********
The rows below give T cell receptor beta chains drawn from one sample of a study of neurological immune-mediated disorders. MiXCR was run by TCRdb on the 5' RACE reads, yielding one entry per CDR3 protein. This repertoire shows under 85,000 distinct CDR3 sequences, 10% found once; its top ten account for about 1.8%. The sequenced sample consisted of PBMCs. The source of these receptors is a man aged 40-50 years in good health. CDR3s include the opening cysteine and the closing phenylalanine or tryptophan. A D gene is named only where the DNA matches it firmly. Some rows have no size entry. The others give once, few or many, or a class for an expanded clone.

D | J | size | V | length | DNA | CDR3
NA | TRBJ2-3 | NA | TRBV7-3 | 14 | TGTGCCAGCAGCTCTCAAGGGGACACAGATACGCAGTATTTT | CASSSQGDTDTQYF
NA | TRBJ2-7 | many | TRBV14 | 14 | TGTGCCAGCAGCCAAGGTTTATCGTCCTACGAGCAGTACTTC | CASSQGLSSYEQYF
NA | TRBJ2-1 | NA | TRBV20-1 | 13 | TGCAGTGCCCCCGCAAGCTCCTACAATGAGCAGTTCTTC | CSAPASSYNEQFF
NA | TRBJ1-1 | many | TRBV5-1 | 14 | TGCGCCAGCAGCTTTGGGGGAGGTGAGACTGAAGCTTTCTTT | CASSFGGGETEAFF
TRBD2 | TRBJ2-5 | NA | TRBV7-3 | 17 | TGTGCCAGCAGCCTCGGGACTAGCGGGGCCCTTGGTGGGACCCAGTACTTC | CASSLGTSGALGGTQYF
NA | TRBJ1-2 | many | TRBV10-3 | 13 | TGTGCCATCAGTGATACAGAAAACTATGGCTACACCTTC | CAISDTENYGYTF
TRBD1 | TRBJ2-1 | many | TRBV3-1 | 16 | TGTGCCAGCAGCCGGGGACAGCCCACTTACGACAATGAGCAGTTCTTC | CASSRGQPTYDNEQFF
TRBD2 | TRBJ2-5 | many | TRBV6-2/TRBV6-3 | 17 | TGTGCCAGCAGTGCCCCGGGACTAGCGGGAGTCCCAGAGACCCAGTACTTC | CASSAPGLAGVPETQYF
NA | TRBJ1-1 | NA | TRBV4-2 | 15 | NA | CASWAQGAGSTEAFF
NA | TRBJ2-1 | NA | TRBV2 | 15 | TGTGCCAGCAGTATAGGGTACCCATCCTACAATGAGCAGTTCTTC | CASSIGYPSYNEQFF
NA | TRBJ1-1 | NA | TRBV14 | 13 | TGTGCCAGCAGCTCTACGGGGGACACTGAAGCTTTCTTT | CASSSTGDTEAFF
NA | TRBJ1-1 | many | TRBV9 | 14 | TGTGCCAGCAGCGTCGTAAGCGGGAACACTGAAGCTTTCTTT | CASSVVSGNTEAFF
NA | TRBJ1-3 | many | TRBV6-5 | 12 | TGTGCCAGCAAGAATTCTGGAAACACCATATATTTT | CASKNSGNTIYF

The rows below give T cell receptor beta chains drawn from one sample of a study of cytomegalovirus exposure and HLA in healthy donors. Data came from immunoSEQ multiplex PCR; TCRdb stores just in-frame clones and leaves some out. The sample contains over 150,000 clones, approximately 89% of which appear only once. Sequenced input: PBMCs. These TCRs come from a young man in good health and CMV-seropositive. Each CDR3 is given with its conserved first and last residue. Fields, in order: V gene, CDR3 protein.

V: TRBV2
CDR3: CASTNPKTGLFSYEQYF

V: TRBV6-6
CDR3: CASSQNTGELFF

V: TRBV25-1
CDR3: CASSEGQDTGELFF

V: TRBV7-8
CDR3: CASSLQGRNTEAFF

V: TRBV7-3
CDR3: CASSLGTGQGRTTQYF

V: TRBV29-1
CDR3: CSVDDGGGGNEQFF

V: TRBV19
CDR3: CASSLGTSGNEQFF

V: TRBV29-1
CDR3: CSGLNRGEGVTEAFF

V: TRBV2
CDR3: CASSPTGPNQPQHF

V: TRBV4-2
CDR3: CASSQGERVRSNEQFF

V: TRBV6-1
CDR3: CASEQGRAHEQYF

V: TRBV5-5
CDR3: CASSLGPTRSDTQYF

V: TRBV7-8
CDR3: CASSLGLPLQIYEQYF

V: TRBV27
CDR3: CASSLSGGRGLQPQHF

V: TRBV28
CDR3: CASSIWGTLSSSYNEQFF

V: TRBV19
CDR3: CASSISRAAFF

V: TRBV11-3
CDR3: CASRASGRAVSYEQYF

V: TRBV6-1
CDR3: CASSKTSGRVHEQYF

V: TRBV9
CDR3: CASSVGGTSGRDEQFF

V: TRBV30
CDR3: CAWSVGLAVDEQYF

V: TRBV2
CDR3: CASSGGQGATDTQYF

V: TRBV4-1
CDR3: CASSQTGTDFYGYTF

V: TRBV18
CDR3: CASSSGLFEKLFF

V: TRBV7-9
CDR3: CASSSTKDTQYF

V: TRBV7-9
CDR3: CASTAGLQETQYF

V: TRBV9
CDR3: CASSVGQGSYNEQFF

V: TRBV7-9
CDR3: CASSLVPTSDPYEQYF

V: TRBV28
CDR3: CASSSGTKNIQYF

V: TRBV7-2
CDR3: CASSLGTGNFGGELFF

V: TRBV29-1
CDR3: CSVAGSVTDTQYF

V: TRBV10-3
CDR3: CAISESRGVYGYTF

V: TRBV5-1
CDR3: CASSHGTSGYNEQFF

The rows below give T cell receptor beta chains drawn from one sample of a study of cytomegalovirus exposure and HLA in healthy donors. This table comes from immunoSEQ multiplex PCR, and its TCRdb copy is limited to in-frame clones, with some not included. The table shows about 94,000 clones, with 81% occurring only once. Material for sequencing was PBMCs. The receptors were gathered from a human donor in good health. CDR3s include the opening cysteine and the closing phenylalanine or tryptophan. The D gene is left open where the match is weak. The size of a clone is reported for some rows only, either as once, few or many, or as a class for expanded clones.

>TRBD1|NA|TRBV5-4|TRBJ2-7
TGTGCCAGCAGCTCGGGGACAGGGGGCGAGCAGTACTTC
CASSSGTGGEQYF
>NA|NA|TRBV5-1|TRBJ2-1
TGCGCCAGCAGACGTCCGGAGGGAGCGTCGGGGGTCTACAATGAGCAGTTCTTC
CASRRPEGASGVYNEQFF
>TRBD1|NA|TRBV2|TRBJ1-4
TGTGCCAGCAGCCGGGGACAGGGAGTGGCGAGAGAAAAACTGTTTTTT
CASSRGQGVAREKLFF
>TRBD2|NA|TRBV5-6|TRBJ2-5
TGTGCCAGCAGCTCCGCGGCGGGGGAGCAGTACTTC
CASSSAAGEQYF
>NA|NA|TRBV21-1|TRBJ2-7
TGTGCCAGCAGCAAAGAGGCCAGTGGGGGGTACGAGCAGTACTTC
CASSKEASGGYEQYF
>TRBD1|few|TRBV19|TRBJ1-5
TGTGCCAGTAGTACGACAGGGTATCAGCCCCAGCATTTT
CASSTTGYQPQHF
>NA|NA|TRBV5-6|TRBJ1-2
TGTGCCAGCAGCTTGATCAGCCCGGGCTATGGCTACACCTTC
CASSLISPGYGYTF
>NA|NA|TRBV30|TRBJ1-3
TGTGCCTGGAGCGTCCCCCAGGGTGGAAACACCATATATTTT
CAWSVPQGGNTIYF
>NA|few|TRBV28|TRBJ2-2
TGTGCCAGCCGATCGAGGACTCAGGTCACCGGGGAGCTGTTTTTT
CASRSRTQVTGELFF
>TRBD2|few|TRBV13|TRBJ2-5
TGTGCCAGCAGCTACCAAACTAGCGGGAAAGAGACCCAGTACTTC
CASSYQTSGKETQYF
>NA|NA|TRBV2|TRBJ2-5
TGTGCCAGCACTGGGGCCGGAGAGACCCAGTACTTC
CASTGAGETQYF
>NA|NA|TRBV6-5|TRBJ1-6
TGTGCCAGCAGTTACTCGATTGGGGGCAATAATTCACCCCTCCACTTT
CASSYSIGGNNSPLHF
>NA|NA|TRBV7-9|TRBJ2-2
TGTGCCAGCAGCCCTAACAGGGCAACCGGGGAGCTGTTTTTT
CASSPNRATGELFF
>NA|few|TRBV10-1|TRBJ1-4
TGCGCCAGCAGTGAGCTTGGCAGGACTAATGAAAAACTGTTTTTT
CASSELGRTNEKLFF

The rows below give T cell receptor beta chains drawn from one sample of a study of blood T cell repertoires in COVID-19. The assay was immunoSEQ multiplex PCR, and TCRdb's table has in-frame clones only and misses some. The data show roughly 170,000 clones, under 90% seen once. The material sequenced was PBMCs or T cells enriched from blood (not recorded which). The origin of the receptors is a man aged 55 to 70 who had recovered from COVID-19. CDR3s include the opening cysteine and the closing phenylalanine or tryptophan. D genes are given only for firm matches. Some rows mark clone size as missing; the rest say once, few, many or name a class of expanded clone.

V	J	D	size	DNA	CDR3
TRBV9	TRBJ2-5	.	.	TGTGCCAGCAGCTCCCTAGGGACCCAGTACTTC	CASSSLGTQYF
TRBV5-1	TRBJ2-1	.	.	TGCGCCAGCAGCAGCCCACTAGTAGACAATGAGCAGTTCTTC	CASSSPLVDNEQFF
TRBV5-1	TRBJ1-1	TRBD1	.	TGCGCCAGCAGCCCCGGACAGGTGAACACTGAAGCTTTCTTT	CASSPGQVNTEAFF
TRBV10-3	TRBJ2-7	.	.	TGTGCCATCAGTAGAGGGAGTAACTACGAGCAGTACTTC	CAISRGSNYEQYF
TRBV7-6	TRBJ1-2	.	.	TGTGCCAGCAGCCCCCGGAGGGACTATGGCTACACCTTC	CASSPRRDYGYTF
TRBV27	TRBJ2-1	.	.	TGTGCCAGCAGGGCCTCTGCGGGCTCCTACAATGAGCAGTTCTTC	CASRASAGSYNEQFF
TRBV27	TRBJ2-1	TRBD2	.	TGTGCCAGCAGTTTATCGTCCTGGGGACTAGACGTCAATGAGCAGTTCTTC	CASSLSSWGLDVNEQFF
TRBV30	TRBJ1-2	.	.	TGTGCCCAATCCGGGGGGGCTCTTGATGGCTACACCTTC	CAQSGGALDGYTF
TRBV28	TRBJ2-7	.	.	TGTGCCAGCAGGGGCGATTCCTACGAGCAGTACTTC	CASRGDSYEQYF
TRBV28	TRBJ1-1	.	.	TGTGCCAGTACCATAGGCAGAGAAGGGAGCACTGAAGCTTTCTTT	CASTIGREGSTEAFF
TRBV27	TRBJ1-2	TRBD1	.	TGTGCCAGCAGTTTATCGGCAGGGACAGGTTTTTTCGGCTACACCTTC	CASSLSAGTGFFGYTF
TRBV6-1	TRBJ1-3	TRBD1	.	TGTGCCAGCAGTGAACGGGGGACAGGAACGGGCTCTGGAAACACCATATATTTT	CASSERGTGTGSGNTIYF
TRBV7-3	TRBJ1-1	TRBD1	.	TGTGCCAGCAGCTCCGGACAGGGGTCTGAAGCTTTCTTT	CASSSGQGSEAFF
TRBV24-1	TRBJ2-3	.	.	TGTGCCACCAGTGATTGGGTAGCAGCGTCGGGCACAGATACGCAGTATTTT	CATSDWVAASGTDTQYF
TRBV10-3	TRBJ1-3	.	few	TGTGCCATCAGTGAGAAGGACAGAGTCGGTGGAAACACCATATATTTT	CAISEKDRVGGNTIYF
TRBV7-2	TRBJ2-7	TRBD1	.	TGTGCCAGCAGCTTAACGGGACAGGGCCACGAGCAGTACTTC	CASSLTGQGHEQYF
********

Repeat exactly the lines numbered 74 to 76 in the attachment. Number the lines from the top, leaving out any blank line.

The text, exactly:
CDR3: CASSLGTGNFGGELFF

V: TRBV29-1
CDR3: CSVAGSVTDTQYF